Ethylene glycol dinitrate, also known as nitroglycol, is a chemical compound that is a colorless, oily explosive liquid obtained by nitrating ethylene glycol. It is a colorless to yellow liquid with an oily, odorless taste. In both manufacture and properties, it is similar to nitroglycerin, though it is more volatile and less viscous.
Unlike nitroglycerine, the chemical has a perfect (O) oxygen balance, which means that an ideal exothermic decomposition would completely convert it to low energy CO2, H2O, and N2, with no excess unreacted O2, H2, C, or other high-energy substances, without the need for any other reactions.
History and production
In 1870, the Belgian chemist Louis Henry (1834–1913) created pure EGDN by dropping a small amount of ethylene glycol into a cooled mixture of nitric and sulfuric acids. August Kekulé had produced EGDN by nitration of ethylene the previous year, but this had been contaminated with beta-nitroethyl nitrate.
Other investigators preparing NGc before publication in 1926 of Rinkenbach’s work included: Champion (1871), Neff (1899) & Wieland & Sakellarios (1920), Dautriche, Hough & Oehme.
William Henry Rinkenbach (1894–1965), an American chemist, created EGDN by nitrating purified glycol obtained by fractioning the commercial product at a pressure of 40mm Hg and a temperature of 120°. For this, 20g of purified glycol middle fraction was gradually added to a mixture of 70g nitric acid and 130g sulfuric acid while maintaining the temperature at 23°. After washing with 300ml of water, the resulting 49g of crude product yielded 39.6g of purified product. The low yield could be improved by keeping the temperature low and using a different nitrating acid mixture.
When pure, ethylene glycol dinitrate is a colorless volatile liquid; when impure, it is yellowish.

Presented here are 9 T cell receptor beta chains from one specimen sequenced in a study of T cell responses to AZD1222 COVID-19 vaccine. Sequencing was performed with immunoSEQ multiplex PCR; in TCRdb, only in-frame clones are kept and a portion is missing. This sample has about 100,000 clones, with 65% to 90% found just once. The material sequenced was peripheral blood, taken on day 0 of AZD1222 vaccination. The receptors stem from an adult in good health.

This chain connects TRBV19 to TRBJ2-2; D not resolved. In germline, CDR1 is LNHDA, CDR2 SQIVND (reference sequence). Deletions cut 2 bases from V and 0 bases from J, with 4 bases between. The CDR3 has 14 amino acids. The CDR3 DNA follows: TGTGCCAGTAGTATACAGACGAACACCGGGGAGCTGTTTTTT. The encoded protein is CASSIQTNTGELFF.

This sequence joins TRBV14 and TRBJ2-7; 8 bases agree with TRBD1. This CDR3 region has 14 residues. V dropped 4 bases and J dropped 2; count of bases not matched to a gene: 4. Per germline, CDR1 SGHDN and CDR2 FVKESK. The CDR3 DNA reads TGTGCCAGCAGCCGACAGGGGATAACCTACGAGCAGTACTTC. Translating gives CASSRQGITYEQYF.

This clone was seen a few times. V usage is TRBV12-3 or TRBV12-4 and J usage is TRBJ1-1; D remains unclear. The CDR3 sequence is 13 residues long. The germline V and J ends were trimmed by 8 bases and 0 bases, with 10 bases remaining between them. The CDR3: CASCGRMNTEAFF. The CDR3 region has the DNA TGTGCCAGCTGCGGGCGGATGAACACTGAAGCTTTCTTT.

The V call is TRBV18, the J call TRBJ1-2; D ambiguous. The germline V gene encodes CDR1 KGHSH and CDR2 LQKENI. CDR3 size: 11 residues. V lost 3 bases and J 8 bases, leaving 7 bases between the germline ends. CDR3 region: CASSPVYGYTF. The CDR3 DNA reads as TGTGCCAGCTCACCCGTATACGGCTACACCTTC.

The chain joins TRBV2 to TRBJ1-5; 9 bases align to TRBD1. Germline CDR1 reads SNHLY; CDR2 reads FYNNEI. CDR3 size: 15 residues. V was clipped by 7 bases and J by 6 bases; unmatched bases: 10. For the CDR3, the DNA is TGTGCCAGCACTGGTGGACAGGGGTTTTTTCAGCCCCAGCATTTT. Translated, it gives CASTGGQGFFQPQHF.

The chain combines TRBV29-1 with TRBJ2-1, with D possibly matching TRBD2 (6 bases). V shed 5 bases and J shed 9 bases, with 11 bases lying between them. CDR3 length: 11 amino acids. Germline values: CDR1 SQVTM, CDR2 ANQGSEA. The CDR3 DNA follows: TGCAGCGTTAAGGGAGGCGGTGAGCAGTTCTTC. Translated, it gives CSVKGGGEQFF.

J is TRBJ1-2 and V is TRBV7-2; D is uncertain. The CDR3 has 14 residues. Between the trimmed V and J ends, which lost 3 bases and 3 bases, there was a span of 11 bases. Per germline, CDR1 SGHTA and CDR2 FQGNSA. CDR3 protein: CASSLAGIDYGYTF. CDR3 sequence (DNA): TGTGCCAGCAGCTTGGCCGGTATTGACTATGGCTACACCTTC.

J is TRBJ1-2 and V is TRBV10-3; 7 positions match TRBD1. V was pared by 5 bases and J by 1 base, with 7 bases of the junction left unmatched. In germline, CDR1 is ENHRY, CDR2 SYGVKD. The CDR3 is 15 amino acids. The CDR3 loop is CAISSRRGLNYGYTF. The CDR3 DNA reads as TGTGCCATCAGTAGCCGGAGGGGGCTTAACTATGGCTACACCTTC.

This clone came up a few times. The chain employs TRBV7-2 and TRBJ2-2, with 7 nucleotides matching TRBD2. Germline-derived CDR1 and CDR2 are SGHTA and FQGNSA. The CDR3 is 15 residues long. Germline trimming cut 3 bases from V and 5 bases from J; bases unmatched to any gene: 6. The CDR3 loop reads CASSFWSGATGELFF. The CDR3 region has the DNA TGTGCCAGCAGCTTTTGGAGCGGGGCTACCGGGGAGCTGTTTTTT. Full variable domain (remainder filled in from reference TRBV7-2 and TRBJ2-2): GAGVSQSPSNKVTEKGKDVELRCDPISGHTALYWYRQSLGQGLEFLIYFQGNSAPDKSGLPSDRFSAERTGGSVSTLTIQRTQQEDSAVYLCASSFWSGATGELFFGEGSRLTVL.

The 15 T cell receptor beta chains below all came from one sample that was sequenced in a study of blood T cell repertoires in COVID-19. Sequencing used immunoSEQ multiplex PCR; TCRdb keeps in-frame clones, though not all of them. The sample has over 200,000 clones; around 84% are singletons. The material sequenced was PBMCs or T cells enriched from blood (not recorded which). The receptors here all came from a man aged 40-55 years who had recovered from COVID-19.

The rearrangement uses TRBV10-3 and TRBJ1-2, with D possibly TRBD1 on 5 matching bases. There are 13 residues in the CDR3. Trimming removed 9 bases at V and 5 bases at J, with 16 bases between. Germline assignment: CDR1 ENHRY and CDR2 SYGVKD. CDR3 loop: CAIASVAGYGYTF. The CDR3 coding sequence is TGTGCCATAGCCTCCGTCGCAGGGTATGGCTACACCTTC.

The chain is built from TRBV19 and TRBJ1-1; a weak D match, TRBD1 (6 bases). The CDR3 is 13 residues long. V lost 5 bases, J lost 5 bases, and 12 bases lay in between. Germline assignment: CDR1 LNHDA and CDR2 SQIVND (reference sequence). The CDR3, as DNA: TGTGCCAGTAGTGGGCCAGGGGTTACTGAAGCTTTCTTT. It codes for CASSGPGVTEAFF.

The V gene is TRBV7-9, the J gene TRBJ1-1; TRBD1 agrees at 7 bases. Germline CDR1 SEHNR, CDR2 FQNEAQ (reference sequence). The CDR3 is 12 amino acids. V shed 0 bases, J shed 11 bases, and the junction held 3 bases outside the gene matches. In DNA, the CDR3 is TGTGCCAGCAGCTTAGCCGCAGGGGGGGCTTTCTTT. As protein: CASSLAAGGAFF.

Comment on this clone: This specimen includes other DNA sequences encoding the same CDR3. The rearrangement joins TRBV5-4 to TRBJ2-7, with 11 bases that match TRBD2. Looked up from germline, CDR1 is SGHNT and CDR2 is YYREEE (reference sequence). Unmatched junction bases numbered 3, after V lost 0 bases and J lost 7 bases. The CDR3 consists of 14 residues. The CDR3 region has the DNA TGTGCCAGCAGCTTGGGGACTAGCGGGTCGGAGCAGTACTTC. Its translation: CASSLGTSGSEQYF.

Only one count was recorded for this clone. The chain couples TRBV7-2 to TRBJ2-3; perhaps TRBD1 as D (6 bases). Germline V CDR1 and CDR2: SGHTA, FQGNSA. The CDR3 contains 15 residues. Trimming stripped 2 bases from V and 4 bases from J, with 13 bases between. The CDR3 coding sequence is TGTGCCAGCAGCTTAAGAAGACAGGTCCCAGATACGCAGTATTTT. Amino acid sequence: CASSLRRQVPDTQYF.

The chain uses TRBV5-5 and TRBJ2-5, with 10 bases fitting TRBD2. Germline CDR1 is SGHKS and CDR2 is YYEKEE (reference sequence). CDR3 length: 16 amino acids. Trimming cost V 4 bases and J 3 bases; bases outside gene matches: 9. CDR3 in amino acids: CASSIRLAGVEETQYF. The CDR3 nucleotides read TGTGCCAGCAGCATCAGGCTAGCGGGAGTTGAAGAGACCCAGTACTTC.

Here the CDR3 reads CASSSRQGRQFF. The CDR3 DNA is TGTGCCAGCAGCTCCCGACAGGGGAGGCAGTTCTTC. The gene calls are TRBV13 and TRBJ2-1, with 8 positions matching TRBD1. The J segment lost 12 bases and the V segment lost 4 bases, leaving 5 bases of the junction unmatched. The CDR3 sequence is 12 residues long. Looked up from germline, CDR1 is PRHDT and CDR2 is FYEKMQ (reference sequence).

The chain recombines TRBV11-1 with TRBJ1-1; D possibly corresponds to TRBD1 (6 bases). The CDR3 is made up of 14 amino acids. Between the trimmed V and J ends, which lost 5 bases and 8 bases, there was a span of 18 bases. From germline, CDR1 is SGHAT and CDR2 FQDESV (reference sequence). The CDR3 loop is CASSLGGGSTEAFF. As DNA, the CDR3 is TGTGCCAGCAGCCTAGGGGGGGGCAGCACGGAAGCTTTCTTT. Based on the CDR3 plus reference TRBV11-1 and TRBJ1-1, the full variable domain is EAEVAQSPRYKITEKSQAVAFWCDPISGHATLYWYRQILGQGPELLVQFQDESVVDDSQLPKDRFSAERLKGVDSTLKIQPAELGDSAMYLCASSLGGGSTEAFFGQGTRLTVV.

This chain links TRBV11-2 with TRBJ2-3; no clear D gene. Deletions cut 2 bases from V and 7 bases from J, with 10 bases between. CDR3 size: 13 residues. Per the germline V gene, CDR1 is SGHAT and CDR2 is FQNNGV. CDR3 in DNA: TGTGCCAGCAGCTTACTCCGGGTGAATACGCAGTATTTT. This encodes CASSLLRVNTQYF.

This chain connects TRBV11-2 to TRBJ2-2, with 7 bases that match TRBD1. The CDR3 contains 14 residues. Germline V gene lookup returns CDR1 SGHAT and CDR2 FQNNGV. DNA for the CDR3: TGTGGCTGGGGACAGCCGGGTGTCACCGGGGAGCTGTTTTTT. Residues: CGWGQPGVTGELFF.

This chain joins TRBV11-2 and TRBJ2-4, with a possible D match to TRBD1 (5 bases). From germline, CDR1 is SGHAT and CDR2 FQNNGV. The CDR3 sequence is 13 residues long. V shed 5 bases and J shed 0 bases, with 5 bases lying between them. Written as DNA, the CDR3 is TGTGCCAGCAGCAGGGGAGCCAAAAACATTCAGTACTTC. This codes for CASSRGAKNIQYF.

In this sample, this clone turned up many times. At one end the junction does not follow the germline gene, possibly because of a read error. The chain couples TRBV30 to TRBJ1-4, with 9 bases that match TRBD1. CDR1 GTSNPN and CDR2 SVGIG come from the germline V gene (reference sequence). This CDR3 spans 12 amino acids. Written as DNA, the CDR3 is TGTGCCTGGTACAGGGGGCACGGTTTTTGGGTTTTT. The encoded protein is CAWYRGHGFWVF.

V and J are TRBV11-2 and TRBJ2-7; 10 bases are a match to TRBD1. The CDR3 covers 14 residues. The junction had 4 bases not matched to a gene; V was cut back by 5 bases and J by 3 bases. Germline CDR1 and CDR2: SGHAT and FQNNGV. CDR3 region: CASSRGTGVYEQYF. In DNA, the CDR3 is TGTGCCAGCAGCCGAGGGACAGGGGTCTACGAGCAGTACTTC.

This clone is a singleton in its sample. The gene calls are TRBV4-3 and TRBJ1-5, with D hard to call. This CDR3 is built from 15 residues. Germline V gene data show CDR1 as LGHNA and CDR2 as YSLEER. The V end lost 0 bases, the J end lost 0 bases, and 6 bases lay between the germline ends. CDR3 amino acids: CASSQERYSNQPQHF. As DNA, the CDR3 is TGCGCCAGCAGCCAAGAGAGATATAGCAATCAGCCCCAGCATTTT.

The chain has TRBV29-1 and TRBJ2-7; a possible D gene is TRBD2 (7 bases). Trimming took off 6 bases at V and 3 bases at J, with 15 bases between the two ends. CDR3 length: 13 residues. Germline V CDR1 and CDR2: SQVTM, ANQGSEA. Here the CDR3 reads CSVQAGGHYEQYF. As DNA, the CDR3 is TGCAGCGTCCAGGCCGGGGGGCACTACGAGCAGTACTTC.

Molar weight 152.07, N 18.42 percent, OB to CO2 0 percent, OB to CO +21 percent; colorless volatile liquid when pure; yellowish liquid when crude; sp gr 1.488 at 20/4° or 1.480 at 25°; n D 1.4452 at 25° or 1.4472 at 20°; freezing point -22.75° (versus +13.1° for NG); frozen point is given in is -22. (with decomposition).
Brisance by lead block compression (Hess crusher test) is 30.0 mm, compared to 18.5 mm for NG and 16 mm for TNT (misleading; exact density and mass of explosive required) (25 or 50 g). Brisance by sand test, determined in mixtures containing 40% kieselguhr, yielded slightly higher results for NGc mixtures than for those containing NG.
When ethylene glycol dinitrate is rapidly heated to 215 °C, it explodes, followed by partial decomposition similar to nitroglycerin. Nitroglycerin has a slightly higher brisance than EGDN.
When ethylene glycol dinitrate reacts violently with potassium hydroxide, ethylene glycol and potassium nitrate are formed:
C2H2(ONO2)2 + 2 KOH → C2H2(OH)2 + 2 KNO3
Along with nitroglycerine, it is used as an explosive ingredient in dynamite. Toxic; capable of penetrating the skin.
It is used in smoke-free explosives and was used in the production of gunpowder during WWII along with cellulose nitrate, centralite, and potassium sulfate.